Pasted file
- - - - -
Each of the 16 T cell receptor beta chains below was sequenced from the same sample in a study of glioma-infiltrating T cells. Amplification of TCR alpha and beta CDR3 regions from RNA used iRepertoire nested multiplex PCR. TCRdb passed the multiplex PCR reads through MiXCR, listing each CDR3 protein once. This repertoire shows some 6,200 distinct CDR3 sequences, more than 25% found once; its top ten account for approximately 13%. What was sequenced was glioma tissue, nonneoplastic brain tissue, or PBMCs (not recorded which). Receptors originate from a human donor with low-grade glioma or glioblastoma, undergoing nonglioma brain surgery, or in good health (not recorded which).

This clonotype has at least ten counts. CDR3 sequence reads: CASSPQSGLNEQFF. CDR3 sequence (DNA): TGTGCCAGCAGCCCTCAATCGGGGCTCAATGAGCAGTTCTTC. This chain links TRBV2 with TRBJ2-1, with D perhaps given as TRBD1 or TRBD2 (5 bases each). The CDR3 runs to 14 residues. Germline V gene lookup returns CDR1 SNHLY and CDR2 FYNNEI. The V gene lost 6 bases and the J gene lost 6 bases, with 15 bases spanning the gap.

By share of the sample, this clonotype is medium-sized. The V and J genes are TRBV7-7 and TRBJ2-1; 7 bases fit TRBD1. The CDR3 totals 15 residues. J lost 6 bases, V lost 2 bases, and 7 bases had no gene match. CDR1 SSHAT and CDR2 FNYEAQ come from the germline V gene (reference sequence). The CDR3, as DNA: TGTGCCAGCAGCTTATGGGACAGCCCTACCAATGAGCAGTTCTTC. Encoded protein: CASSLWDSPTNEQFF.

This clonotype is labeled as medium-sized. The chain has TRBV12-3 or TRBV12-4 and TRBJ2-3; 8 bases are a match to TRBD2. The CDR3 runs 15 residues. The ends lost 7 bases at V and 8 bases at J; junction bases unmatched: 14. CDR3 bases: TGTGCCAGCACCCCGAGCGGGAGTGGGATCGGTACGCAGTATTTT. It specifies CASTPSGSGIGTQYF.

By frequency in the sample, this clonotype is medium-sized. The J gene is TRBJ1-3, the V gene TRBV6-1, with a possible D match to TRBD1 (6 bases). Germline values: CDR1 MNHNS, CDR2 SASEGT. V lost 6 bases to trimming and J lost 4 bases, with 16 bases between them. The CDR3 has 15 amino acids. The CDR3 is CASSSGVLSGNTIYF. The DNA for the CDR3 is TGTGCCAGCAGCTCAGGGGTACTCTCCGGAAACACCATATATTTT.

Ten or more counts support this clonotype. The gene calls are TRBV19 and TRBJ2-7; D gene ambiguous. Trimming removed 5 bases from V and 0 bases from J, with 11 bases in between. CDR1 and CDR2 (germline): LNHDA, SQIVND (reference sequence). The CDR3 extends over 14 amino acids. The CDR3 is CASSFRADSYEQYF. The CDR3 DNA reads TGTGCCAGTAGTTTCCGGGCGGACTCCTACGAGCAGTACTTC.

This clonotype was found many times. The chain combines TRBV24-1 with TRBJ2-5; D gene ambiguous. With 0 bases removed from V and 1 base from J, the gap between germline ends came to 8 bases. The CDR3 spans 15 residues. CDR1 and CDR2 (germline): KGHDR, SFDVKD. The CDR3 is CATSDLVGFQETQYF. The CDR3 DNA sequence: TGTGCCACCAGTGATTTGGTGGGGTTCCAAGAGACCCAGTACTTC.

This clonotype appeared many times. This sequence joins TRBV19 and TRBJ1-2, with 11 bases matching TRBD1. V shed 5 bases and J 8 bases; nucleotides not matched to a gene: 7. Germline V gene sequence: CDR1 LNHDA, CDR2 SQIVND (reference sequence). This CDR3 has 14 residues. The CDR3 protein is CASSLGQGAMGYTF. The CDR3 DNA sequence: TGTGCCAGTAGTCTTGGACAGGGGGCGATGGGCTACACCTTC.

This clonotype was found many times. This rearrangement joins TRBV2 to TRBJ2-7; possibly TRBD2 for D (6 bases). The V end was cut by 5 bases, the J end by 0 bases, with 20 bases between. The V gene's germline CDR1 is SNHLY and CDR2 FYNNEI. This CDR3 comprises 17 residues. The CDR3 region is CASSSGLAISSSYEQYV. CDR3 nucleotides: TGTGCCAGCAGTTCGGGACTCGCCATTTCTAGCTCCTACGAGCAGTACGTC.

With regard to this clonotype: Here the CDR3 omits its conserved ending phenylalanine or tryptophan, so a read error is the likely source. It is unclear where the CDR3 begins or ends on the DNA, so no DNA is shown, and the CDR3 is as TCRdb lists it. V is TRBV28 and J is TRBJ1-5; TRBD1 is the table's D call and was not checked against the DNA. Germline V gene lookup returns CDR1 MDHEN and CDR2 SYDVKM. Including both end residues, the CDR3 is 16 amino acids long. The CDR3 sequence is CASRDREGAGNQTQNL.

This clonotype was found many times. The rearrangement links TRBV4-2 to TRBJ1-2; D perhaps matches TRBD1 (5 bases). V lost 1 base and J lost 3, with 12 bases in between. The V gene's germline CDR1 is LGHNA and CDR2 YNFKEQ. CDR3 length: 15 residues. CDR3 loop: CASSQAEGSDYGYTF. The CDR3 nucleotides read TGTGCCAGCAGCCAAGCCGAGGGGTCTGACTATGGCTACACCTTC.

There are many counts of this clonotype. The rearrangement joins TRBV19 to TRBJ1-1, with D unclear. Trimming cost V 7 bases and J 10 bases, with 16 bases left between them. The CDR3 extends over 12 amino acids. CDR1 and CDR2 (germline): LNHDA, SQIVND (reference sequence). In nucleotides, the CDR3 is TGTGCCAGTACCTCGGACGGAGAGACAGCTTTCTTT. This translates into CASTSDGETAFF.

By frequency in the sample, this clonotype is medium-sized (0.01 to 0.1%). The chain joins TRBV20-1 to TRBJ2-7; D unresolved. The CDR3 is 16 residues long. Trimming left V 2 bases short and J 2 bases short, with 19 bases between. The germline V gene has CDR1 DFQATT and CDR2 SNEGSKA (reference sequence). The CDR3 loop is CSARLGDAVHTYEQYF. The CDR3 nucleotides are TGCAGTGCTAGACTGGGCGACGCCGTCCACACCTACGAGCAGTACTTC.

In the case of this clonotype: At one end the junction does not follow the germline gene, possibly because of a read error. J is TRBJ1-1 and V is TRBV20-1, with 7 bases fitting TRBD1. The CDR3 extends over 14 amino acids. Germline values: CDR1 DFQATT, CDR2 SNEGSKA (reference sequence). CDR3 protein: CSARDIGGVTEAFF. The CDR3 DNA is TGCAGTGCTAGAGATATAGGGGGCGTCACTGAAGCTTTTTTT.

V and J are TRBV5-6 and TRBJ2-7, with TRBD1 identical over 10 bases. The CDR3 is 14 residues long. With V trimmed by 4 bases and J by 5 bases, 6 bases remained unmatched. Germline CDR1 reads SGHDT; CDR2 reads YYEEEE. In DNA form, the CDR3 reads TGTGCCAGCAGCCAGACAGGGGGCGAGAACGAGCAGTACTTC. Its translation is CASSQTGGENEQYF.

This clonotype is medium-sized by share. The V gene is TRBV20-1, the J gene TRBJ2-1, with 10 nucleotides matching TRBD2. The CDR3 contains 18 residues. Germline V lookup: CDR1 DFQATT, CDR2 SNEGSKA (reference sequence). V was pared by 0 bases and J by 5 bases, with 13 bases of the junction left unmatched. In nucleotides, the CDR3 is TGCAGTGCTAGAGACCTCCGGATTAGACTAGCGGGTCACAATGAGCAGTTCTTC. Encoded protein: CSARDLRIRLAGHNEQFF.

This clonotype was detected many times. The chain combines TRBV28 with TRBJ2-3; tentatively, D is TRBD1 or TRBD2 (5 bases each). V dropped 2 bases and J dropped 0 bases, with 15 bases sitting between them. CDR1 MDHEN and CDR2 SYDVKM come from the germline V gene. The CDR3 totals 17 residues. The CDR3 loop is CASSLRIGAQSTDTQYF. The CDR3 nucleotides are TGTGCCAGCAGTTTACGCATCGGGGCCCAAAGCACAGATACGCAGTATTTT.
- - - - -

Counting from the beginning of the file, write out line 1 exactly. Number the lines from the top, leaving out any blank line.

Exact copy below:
Each of the 16 T cell receptor beta chains below was sequenced from the same sample in a study of glioma-infiltrating T cells. Amplification of TCR alpha and beta CDR3 regions from RNA used iRepertoire nested multiplex PCR. TCRdb passed the multiplex PCR reads through MiXCR, listing each CDR3 protein once. This repertoire shows some 6,200 distinct CDR3 sequences, more than 25% found once; its top ten account for approximately 13%. What was sequenced was glioma tissue, nonneoplastic brain tissue, or PBMCs (not recorded which). Receptors originate from a human donor with low-grade glioma or glioblastoma, undergoing nonglioma brain surgery, or in good health (not recorded which).